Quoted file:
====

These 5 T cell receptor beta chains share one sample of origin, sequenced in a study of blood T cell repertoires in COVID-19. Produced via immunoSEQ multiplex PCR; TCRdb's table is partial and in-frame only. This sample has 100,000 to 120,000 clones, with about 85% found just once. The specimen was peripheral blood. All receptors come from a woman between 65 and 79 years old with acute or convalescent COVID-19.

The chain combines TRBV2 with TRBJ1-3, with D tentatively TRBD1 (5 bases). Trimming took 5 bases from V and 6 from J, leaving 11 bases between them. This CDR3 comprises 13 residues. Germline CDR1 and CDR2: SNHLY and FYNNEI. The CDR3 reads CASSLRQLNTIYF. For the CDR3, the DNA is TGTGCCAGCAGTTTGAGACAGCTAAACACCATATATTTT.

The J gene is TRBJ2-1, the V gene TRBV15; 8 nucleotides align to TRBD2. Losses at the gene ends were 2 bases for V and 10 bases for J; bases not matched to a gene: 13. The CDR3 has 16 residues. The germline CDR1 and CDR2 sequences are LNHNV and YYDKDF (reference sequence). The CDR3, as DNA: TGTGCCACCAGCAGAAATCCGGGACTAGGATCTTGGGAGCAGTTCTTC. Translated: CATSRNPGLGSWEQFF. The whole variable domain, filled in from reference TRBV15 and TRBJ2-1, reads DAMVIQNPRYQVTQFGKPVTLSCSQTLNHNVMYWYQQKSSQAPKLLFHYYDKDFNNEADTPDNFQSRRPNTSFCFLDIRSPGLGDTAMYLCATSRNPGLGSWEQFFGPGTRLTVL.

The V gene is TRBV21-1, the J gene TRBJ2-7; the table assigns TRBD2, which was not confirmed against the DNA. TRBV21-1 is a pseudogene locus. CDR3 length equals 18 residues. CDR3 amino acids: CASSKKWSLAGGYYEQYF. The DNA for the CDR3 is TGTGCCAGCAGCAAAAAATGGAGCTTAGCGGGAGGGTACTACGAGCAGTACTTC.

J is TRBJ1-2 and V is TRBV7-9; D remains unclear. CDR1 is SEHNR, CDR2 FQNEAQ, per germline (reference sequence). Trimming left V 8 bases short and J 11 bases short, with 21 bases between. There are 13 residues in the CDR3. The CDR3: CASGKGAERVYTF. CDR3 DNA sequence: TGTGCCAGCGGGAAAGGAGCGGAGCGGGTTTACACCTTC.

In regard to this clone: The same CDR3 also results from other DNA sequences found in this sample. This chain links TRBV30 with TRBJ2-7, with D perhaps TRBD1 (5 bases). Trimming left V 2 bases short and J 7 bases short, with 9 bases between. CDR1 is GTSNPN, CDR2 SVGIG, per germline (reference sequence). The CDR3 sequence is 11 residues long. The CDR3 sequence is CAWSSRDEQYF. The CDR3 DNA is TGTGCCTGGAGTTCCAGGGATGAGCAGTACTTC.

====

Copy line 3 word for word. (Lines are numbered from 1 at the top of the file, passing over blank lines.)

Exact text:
The J gene is TRBJ2-1, the V gene TRBV15; 8 nucleotides align to TRBD2. Losses at the gene ends were 2 bases for V and 10 bases for J; bases not matched to a gene: 13. The CDR3 has 16 residues. The germline CDR1 and CDR2 sequences are LNHNV and YYDKDF (reference sequence). The CDR3, as DNA: TGTGCCACCAGCAGAAATCCGGGACTAGGATCTTGGGAGCAGTTCTTC. Translated: CATSRNPGLGSWEQFF. The whole variable domain, filled in from reference TRBV15 and TRBJ2-1, reads DAMVIQNPRYQVTQFGKPVTLSCSQTLNHNVMYWYQQKSSQAPKLLFHYYDKDFNNEADTPDNFQSRRPNTSFCFLDIRSPGLGDTAMYLCATSRNPGLGSWEQFFGPGTRLTVL.